- October 2018
- Makes about 30
- Hands-on time 30 min, oven time 12 min
The history of this teatime treat named after the 19th-century Italian general may be a bit sketchy but these favourites (also known as squashed-fly biscuits – yum!) continue to please. Try Debbie Major’s tried-and-tested classic recipe.
- 3.3g (2g saturated)
- 14.5g (7.5g sugars)
- 110g chilled unsalted butter, cut into small pieces, plus extra to grease
- 200g currants
- 280g self-raising flour, plus extra to dust
- Pinch salt
- 75g caster sugar
- 6 tbsp whole milk
- 1 large free-range egg white, lightly beaten
- 1 tbsp granulated sugar
- Heat the oven to 180°C/160°C fan/gas 4. Lightly grease 2 sturdy non-stick baking trays with a little butter. Roughly chop the currants into smaller pieces.
- Sift the flour and salt into the bowl of a food processor or a mixing bowl. Add the butter pieces and pulse, or work together with your fingertips until the mixture looks like fine breadcrumbs. In a mixing bowl, stir in the caster sugar, then mix in the milk a few drops at a time until it comes together to form a firm dough. If the dough is quite warm, chill for 20 minutes.
- Knead the biscuit dough briefly on a lightly floured surface until smooth and pliable, then roll out to a large even rectangle 4mm thick. Cut the dough in half to form 2 rectangles.
- Sprinkle one of the rectangles evenly with the currants and lay the second rectangle on top. Sprinkle the work surface with a little more flour, then evenly roll out the layered dough into a large rectangle 4mm thick and about 24cm x 30cm.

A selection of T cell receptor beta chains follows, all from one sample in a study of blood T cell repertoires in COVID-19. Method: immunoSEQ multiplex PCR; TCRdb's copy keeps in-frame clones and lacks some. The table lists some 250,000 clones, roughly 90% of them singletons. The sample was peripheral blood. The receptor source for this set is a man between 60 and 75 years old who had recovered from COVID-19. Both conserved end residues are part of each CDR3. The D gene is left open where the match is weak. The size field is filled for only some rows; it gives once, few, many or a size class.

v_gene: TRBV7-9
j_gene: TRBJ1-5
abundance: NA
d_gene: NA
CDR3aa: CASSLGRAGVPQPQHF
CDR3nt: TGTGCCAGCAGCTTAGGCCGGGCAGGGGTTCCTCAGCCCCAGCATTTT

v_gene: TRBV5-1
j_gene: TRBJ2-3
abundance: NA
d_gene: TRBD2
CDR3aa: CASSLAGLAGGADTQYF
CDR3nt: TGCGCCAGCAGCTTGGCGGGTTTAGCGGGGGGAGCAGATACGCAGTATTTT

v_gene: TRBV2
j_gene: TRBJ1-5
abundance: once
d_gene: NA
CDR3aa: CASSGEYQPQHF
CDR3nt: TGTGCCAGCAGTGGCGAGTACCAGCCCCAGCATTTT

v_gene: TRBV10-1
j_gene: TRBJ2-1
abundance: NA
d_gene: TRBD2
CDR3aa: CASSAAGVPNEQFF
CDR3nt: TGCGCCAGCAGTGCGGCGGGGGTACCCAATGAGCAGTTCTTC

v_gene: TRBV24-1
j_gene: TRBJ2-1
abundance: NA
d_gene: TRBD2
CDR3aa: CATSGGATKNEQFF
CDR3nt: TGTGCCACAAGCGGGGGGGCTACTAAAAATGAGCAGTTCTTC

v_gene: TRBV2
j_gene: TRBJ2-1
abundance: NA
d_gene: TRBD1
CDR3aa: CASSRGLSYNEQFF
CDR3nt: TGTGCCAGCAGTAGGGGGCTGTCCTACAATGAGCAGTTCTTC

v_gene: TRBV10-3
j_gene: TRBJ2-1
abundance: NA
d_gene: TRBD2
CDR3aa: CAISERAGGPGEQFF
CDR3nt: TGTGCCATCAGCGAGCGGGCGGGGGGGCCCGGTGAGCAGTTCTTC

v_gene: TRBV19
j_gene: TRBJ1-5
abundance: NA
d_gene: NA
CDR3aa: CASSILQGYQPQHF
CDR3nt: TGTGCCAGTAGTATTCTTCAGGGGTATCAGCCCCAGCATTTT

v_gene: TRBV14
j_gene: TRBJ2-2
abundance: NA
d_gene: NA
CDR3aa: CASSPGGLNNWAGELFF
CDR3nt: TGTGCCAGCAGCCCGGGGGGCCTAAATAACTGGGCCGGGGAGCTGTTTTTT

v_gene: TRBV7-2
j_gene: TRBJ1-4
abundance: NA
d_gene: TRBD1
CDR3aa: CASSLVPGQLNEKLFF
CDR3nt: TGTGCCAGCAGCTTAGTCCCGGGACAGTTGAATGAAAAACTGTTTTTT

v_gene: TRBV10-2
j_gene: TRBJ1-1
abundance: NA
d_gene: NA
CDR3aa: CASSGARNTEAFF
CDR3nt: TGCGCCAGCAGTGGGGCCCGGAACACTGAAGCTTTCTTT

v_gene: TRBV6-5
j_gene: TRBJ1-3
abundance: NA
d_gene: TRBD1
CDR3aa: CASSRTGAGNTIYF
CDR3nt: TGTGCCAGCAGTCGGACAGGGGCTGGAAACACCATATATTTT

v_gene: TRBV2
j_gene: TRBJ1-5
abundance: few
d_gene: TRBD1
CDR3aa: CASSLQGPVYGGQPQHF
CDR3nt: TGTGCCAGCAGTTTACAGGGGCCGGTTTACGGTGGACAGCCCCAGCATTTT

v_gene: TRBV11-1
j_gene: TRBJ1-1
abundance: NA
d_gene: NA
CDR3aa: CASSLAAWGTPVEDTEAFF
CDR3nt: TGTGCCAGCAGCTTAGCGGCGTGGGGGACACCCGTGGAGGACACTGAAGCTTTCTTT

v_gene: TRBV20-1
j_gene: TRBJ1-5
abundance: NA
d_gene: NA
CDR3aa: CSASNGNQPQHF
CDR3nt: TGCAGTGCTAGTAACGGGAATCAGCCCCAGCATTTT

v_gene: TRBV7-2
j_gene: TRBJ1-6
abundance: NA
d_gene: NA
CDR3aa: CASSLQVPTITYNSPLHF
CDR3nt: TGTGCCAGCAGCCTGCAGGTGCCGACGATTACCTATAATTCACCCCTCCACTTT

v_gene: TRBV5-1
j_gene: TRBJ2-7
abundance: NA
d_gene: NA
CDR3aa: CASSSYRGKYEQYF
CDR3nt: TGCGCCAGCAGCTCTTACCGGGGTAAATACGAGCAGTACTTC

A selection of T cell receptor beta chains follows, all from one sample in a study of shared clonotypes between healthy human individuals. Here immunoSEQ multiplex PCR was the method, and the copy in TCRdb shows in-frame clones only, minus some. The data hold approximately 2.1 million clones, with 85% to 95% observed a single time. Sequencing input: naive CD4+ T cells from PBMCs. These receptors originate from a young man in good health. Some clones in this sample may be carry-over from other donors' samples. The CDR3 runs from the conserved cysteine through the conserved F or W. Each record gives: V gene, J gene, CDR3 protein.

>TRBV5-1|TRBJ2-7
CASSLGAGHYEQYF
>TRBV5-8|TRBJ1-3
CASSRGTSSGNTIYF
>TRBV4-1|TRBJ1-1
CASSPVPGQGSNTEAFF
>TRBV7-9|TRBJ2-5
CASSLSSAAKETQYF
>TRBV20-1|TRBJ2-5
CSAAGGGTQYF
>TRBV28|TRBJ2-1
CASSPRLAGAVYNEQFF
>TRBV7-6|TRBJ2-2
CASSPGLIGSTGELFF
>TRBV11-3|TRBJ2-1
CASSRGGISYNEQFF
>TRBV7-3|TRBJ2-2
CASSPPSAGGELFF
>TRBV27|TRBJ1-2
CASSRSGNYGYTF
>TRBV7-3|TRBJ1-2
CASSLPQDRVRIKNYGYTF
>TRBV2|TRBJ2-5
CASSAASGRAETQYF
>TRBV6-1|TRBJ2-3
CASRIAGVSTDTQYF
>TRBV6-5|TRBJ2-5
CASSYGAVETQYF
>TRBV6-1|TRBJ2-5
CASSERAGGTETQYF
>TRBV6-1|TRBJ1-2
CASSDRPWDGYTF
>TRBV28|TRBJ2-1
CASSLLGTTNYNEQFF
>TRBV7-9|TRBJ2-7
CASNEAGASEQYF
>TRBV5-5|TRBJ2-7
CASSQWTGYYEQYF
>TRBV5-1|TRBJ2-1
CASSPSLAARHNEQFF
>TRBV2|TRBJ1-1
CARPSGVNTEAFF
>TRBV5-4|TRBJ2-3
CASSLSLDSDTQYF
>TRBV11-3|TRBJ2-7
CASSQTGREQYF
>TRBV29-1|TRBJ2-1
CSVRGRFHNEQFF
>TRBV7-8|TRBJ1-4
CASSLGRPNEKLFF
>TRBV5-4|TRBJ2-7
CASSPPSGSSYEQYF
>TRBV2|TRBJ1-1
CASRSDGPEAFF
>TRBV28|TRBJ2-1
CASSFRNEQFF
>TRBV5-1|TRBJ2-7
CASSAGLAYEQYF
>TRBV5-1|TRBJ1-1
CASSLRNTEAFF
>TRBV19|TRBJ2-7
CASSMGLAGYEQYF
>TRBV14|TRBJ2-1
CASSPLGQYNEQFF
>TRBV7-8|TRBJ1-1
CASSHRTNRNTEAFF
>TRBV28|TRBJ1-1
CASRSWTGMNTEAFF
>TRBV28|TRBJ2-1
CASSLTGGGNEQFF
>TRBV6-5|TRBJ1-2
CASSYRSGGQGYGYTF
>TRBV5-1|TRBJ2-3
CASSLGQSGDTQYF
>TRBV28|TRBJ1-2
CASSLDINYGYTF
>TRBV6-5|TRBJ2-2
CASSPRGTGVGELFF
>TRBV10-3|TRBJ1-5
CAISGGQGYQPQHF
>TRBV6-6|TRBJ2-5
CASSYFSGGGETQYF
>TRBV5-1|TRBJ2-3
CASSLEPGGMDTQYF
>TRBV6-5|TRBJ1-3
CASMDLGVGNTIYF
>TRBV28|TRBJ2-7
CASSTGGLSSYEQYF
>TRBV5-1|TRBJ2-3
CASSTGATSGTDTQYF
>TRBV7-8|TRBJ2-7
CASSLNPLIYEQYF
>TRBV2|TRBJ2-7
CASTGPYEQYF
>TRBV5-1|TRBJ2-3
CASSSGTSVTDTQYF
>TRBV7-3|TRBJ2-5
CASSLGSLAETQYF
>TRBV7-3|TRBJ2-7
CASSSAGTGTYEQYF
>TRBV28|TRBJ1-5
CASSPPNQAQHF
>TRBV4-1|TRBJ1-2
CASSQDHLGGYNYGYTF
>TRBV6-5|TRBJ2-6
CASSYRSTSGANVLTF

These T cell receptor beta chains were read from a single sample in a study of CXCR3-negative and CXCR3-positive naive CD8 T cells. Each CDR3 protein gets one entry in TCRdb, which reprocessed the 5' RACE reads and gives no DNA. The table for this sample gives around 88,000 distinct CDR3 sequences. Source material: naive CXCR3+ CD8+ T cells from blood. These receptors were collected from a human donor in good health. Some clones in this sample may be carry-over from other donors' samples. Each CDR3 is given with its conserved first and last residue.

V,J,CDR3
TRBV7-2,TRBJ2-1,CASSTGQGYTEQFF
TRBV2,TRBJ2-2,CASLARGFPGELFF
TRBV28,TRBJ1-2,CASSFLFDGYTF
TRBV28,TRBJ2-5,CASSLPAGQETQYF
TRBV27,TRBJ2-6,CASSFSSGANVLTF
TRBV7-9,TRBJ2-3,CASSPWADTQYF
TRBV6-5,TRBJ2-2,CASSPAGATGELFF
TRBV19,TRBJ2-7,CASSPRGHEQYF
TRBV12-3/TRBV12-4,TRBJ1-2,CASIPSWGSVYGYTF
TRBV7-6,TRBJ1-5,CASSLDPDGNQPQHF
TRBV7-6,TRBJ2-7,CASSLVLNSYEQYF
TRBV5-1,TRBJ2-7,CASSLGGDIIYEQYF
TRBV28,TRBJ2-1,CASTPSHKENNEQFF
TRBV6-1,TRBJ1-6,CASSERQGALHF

- Trim the edges neatly, then cut the rectangle lengthways in half and then across into fingers about 3cm wide and 8cm long. Prick the dough all over with a fork, then brush with the egg white and sprinkle with granulated sugar.
- Using a palette knife or fish slice, carefully lift the biscuits onto the prepared baking trays, spacing them out evenly. Put the trays in the oven and bake for 12 minutes until lightly golden brown. Remove from the oven and leave to cool on the trays.
Add the milk to the dry ingredients gradually to achieve a stiff, pliable dough. It shouldn’t be at all sticky to the touch.
Take care when rolling out. You want an even rectangle, which can be cut into 2 even pieces that fit together perfectly – or there’ll be wastage and the biscuits might be too thick.
Don’t overcook the biscuits. Garibaldis are meant to be light golden brown.
Store the cooled biscuits in an airtight container for up to 5 days.
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